Rhadinella lisyae MCCRANIE, 2017
Can you confirm these amateur observations of Rhadinella lisyae?
|Higher Taxa||Colubridae (Dipsadinae), Colubroidea, Caenophidia, Alethinophidia, Serpentes, Squamata (snakes)|
|Synonym||Rhadinella lisyae MCCRANIE 2017|
|Distribution||E/C Honduras (Olancho), elevations 1,300 m - 2,290 m.|
Type locality: Cerro La Picucha (14°58'N, 85°55'W; WGS 84); elevation 2,050 m asl, Montaña de Babilonia, Sierra de Agalta, Departamento de Olancho, Honduras
|Types||Holotype: USNM) 535870 (National Museum of Natural History) (Fig. 1), an adult male (hemipenis everted), collected by James R. McCranie on 4 August 1997. Paratypes (2 adult males, 2 adult females): USNM 565821 (Fig. 2), adult male, same data as holotype, except collected at an elevation of 2,290 m on 2 July 2010 by Alexander Gutsche and James R. McCranie; USNM 565592, adult male, same data as holotype, except collected at an elevation of 2,285 m on 25 May 2006 by Franklin E. Castañeda; USNM 565593, adult female, collected at Piedra Blanca (14°53'N, 85°54'W; WGS 84), Montaña Peña Blanca, Sierra de Agalta, at an elevation of 1,300 m in March of 2006 by Franklin E. Castañeda; and USNM 565594, adult female, collected at La Florida (14°57'N, 85°53'W; WGS 84), along the Río Seco, Sierra de Agalta, at an elevation of 1,400 m on 24 May 2006 by Franklin E. Castañeda.|
|Diagnosis||Diagnosis: Rhadinella lisyae, with 17 dorsal scale rows, broad lateral and ventrolateral dark stripes, and a relatively large size (see Myers, 1974), apparently is most closely related to R. lachrymans from Guatemala and south-eastern Chiapas, Mexico. Rhadinella lisyae is distinguished from R. lachrymans by the presence of a dark brown postorbital bar or spot that is separated from the orbit (Figs. 1, 3 in MacCranie 2017) by pale pigment (vs. dark postorbital bar bordering the orbit in R. lachrymans; Fig. 4); by a distinct, complete, white (in life and in alcohol) lateral line that borders the upper edge (Figs. 1, 2) of the dark brown lateral stripe (vs. pale lateral line immediately above dark brown lateral stripe, pale brown to rust color in life, incomplete anteriorly, reduced to dashes or largely absent posteriorly in R. lachrymans; see Fig. 4); fewer subcaudals in males (69–78; x– = 74.0 ± 4.6 (vs. 79–87 subcaudals in males; x– = 80.9 ± 2.4 in 13 Guatemalan R. lachrymans I examined; a range of 75–89 (x– = 82.8 ± 0.8) in 18 mostly Mexican R. lachrymans examined by Myers); a shorter tail with a TAL/TOL of 25.6–27.5% (vs. a TAL/TOL 27.9–31.2% in 13 Guatemalan R. lachrymans I examined; values of 26.5–30.7% in 18 mostly Mexican R. lachrymans examined by Myers); and a maximum TOL of 487 mm in males, in only three specimens (vs. a maximum TOL 470 mm in males, in 13 Guatemalan specimens I examined, and 454 mm in 18 mostly Mexican R. lachrymans examined by Myers).|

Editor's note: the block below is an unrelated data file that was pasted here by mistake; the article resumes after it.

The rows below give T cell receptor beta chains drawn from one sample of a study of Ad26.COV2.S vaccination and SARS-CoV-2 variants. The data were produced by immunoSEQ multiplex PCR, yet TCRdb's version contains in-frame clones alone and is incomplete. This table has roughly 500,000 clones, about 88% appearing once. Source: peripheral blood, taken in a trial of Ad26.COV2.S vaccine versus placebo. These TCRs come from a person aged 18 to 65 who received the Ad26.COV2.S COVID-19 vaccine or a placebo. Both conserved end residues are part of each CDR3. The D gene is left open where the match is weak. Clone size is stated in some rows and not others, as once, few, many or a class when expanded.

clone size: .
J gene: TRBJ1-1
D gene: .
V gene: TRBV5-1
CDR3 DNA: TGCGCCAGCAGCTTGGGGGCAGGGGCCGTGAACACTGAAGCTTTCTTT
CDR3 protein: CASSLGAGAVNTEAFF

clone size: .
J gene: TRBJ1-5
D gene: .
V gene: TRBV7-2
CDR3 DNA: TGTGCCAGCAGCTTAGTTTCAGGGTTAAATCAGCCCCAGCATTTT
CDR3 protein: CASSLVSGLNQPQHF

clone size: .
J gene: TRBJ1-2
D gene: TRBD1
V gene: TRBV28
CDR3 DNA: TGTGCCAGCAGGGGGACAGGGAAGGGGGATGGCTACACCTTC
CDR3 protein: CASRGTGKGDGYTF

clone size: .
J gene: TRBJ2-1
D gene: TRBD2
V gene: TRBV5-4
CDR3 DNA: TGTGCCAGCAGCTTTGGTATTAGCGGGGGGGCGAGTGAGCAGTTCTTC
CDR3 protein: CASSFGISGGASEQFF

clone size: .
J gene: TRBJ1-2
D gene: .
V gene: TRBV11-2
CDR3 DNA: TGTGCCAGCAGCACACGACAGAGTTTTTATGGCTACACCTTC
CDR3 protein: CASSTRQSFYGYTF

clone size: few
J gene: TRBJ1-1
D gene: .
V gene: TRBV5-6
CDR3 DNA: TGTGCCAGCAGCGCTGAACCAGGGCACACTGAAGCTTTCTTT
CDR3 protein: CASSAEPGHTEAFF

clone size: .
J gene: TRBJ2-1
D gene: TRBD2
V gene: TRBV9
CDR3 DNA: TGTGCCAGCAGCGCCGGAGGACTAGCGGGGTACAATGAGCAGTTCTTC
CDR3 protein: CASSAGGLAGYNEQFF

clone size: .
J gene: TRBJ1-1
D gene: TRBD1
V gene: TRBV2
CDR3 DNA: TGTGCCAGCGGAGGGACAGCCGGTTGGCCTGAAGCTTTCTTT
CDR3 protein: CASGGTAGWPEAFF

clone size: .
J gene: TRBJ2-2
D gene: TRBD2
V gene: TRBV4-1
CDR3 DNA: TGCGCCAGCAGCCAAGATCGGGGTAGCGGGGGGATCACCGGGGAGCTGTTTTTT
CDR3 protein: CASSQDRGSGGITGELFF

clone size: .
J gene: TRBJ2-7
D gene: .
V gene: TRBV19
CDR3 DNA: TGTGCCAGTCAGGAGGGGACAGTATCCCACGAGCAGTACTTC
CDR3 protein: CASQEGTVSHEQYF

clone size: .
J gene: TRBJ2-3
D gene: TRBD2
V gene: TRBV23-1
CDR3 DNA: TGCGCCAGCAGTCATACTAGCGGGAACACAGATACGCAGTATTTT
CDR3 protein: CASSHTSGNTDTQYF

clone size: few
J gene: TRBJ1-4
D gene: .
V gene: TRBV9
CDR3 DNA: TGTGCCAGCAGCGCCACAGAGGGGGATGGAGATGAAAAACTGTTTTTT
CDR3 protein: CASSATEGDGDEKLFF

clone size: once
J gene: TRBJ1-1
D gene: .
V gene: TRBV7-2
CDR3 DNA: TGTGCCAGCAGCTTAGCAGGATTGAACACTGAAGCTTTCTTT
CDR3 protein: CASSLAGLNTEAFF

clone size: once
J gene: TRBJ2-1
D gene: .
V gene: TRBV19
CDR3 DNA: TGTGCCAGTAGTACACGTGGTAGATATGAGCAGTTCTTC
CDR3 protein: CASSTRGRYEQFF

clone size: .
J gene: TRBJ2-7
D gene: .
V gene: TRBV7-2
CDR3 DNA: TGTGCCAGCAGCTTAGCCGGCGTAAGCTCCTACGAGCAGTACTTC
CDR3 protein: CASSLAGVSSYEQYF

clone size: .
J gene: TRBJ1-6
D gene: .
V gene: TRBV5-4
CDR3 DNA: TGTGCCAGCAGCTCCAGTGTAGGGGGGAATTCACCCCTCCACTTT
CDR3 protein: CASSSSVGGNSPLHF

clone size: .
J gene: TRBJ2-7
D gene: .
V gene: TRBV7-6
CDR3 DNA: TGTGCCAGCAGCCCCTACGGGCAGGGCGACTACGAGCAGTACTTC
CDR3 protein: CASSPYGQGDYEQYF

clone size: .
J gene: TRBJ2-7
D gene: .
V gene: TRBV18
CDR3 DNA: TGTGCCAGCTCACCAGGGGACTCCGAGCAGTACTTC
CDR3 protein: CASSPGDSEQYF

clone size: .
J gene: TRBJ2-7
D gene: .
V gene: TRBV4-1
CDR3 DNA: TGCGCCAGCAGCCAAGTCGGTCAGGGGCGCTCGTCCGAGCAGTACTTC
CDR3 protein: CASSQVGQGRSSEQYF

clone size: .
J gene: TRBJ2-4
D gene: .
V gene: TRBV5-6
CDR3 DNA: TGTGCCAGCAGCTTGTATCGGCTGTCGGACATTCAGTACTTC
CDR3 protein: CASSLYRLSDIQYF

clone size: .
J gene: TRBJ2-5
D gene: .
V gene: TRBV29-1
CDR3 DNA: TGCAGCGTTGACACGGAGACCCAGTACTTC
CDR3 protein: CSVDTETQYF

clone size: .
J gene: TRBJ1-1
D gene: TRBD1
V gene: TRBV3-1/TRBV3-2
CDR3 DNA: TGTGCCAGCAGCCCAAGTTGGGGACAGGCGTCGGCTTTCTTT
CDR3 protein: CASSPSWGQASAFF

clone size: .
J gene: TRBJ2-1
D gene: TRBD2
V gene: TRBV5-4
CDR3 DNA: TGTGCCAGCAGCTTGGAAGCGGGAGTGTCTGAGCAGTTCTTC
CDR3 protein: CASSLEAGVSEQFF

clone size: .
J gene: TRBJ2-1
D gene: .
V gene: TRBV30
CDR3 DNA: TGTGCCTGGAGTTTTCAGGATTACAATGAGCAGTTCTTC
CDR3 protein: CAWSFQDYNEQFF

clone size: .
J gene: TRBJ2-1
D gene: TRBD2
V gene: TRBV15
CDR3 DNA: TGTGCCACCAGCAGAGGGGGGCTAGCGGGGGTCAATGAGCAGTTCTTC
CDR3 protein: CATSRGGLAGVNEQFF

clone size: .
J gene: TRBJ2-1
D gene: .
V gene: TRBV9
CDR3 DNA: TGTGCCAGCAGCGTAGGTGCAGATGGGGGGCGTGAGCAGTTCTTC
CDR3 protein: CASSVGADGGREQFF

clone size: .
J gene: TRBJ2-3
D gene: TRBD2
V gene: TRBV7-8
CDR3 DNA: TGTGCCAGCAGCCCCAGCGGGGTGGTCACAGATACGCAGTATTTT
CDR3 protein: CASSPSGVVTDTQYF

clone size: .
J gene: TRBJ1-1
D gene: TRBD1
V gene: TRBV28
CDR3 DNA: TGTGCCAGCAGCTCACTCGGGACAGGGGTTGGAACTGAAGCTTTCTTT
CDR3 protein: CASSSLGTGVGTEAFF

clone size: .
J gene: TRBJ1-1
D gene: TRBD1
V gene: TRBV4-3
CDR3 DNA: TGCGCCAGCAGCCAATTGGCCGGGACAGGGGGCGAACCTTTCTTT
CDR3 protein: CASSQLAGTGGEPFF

The 17-17-17 dorsal scale rows in Rhadinella lisyae will distinguish it from the four species of Rhadinella with 19-19-19 and three species with 21-21-21 dorsal scale rows; 17-17-17 dorsal scale rows are present in the re- maining 10 species of Rhadinella, but broad lateral and ventrolateral stripes are present only in R. lachrymans; see Myers, 1974: 141), which are similar to those in R. lisyae. In addition, R. lisyae and R. lachrymans are the only two “large species” (Myers, 1974: 120) of Rhadinella with 17 dorsal scale rows.
|Comment||Habitat: broadleaf rainforest and elfin forest (Premontane Wet Forest and Lower Montane Wet Forest formations)|
|Etymology||The specific name lisyae is a matronym for the author’s daughter Lisy, “who has never shown fear of small non-venomous snakes and enjoys holding them”.|